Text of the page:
Posted by on October 29, 2010 in Content, New records

In the lead up to Halloween, we’re excited to announce the launch of the New South Wales Registers of Coroners Inquests and Magisterial Inquiries 1796-1942.

Available online for the first time, this collection contains some 173,250 records and, depending on the date and the form used for the inquest, these records may include:

  • name of deceased
  • age and birthplace
  • estimated date and place of death
  • date and location of Inquest
  • verdict of inquest (probably cause of death)
  • name of the coroner or magistrate
  • name of doctor
  • occupation of deceased
  • personal property belonging to deceased

Coroners were responsible for inquiring into any unnatural or sudden deaths in their jurisdiction. They also investigated deaths when a body was unidentified, a cause of death was uncertain, or the deceased was in the care of the state. As well, coroners could investigate fires that caused destruction of property. Magistrates could take depositions about circumstances of death in more remote areas where no coroner was available.

The records reveal that the most common cause of death was by drowning, apoplexy (or stroke) and ‘visitations from God’ (otherwise known as natural causes), though on occasion are also cases of murders and thieves who are killed during the course of a robbery.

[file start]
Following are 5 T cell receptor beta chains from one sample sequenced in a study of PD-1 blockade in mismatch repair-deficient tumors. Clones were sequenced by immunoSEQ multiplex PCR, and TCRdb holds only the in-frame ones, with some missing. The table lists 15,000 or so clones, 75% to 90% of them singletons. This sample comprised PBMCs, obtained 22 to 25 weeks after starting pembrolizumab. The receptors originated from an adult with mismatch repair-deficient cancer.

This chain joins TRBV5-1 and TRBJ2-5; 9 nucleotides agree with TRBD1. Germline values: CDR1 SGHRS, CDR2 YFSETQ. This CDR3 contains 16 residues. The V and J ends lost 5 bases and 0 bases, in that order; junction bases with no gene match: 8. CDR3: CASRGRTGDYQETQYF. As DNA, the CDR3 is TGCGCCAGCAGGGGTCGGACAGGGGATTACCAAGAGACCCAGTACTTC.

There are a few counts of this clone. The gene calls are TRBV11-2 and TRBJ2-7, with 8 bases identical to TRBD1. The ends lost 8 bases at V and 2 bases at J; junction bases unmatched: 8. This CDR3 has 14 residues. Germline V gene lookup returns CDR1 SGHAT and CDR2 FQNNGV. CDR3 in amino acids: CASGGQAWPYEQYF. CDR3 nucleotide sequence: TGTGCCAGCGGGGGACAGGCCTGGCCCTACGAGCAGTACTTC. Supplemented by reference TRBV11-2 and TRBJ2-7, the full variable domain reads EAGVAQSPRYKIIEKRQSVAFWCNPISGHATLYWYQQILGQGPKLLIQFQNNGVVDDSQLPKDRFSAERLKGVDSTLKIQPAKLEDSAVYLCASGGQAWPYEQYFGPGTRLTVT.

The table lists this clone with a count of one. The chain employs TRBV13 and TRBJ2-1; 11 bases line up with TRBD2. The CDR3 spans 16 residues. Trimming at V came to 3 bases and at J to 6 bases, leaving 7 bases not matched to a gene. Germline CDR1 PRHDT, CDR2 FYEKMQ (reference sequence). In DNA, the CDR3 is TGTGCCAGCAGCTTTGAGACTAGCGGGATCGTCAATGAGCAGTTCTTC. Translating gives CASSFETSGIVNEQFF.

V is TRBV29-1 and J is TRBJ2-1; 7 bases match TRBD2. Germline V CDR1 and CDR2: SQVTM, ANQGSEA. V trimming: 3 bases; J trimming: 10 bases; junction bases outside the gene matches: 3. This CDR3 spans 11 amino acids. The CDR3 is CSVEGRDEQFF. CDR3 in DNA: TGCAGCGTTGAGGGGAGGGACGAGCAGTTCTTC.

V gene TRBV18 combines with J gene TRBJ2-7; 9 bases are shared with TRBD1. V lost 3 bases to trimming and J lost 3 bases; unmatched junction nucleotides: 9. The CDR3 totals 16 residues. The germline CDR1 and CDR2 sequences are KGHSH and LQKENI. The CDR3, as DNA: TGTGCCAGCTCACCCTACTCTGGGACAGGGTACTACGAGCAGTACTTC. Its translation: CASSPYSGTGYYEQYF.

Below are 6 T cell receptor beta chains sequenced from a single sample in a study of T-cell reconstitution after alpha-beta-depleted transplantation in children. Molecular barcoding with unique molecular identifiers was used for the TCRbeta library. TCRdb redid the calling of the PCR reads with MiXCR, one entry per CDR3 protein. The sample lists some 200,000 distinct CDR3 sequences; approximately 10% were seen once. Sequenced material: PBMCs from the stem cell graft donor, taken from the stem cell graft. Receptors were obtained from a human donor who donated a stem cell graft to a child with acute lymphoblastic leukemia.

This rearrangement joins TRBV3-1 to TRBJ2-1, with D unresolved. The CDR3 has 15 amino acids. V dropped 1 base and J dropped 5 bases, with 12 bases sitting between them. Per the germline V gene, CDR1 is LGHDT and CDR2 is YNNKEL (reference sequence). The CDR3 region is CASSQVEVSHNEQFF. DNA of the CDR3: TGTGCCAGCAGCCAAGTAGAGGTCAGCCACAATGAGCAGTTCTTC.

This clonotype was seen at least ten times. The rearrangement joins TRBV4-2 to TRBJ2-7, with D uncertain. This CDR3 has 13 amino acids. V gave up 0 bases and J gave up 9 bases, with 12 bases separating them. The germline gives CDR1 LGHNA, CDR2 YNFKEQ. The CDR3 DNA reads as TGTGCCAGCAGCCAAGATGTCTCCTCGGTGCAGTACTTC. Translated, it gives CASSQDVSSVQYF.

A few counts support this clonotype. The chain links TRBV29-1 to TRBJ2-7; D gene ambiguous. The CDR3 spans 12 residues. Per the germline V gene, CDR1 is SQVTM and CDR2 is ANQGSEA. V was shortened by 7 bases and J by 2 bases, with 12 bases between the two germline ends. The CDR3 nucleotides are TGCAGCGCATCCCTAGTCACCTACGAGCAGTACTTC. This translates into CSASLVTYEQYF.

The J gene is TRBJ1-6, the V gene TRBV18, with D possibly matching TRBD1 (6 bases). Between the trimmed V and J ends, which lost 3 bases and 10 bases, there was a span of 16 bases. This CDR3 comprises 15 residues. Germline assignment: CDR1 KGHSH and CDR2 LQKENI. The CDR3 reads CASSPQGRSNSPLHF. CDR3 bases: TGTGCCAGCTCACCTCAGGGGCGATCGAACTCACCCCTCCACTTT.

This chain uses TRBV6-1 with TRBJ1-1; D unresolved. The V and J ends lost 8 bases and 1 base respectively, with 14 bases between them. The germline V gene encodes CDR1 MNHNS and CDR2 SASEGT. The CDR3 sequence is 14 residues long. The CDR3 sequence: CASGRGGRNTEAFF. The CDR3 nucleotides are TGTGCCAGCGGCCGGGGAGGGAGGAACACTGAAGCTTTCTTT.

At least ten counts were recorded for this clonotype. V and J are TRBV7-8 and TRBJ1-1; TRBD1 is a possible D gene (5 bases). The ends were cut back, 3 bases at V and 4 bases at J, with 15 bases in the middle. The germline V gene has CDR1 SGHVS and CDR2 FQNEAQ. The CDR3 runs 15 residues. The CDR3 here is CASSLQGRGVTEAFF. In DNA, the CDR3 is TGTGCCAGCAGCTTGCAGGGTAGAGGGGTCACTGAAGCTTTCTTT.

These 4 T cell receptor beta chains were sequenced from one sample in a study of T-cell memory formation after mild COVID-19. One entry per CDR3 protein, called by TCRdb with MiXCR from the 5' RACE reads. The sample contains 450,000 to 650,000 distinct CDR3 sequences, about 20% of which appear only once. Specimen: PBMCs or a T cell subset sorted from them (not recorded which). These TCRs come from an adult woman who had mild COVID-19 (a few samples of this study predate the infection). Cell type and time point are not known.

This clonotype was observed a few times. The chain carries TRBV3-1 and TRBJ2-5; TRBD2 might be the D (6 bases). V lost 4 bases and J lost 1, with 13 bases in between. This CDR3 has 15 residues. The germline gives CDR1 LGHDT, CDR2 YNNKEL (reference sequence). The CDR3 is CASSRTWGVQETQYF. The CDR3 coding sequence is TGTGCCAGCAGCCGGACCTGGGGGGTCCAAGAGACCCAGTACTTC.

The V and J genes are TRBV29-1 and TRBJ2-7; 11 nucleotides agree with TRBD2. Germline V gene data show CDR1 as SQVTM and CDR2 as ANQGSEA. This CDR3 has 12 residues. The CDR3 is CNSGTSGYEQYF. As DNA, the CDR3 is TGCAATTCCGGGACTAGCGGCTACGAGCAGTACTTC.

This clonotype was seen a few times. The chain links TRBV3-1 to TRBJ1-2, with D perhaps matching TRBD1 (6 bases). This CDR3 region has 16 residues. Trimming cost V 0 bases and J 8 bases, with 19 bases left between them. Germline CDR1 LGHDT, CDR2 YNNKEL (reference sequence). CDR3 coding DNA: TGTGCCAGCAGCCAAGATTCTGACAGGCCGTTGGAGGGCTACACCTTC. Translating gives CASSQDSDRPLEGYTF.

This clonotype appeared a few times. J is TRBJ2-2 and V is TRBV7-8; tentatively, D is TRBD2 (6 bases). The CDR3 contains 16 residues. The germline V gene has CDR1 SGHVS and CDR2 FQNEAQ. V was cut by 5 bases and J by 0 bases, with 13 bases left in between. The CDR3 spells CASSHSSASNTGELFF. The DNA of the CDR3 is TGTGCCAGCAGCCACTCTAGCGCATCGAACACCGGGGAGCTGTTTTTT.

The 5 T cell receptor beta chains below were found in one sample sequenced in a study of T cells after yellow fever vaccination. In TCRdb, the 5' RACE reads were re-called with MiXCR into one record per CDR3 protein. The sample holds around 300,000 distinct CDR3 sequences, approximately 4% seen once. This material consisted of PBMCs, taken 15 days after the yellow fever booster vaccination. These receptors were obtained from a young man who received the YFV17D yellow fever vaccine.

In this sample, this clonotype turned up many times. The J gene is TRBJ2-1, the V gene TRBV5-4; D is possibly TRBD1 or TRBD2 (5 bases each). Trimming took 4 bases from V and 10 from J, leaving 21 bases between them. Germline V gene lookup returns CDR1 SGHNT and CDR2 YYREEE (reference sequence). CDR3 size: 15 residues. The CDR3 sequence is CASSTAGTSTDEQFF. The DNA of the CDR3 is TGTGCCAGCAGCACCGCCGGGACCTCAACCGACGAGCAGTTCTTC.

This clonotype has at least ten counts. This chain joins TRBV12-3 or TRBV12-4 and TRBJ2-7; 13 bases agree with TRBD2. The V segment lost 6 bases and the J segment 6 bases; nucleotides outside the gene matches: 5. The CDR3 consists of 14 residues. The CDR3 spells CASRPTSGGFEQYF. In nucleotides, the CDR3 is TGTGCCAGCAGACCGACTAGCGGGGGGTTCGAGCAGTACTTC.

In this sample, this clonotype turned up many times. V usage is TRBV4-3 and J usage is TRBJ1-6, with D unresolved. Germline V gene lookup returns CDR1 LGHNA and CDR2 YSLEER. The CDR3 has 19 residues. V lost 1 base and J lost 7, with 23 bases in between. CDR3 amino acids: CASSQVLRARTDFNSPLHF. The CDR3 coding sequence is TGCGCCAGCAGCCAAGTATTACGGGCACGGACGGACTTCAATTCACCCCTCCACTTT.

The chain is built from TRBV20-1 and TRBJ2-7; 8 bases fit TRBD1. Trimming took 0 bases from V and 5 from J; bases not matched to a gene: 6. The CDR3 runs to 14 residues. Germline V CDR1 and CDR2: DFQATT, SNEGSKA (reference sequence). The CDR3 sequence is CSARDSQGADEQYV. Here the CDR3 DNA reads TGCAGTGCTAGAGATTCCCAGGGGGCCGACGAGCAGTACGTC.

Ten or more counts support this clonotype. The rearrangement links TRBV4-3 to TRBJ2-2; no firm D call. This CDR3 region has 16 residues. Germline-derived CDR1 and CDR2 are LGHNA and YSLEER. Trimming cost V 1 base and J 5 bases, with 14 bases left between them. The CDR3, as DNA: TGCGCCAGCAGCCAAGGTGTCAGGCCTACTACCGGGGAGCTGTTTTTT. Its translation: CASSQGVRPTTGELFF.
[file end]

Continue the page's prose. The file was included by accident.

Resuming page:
Ancestry.com.au has uncovered records linked to mysterious stories of ghosts and murders enough to make your spine tingle. Take the case of Emily Bollard of Picton, NSW, who suffered a gruesome end in 1916 when she was tragically hit by a train in a railway tunnel. To this day, ghost hunters allegedly still see lights and shadows which have been explained as sightings of Emily’s ghost.

Adding to the ‘supernatural’ feel of this collection are links to domestic tragedy and unsettling deaths of children, such as Ray Blackstone and Stephen Cantwell.

On 15 October 1909, in the grounds of Studley Park (then Camden Grammar School), 14-year-old Ray Blackstone drowned in the dam after failed rescue attempts by his schoolmates. Ray’s body was placed in the cold, dark cellar of the school until his burial. 30 years later, the son of Arthur Adolphus Gregor, Twentieth Century Fox Australia sales manager, passed away in the transformed school house from appendicitis. It’s believed that the spirits of both boys play together and remain the house as a constant reminder of the tragedies that unfolded.

Local residents of Morpeth believe that the ghost of 10-year- old Stephen Cantwell, who drowned in an unfinished well behind Campbell’s Store on Tank Street, can be seen around the well. In the house next door, the spirit of his distraught mother Eliza, who lost sight of him just before he drowned, remains at her vantage point overlooking the well as if still searching for her beloved son.

Search New South Wales Registers of Coroners Inquests and Magisterial Inquiries 1796-1942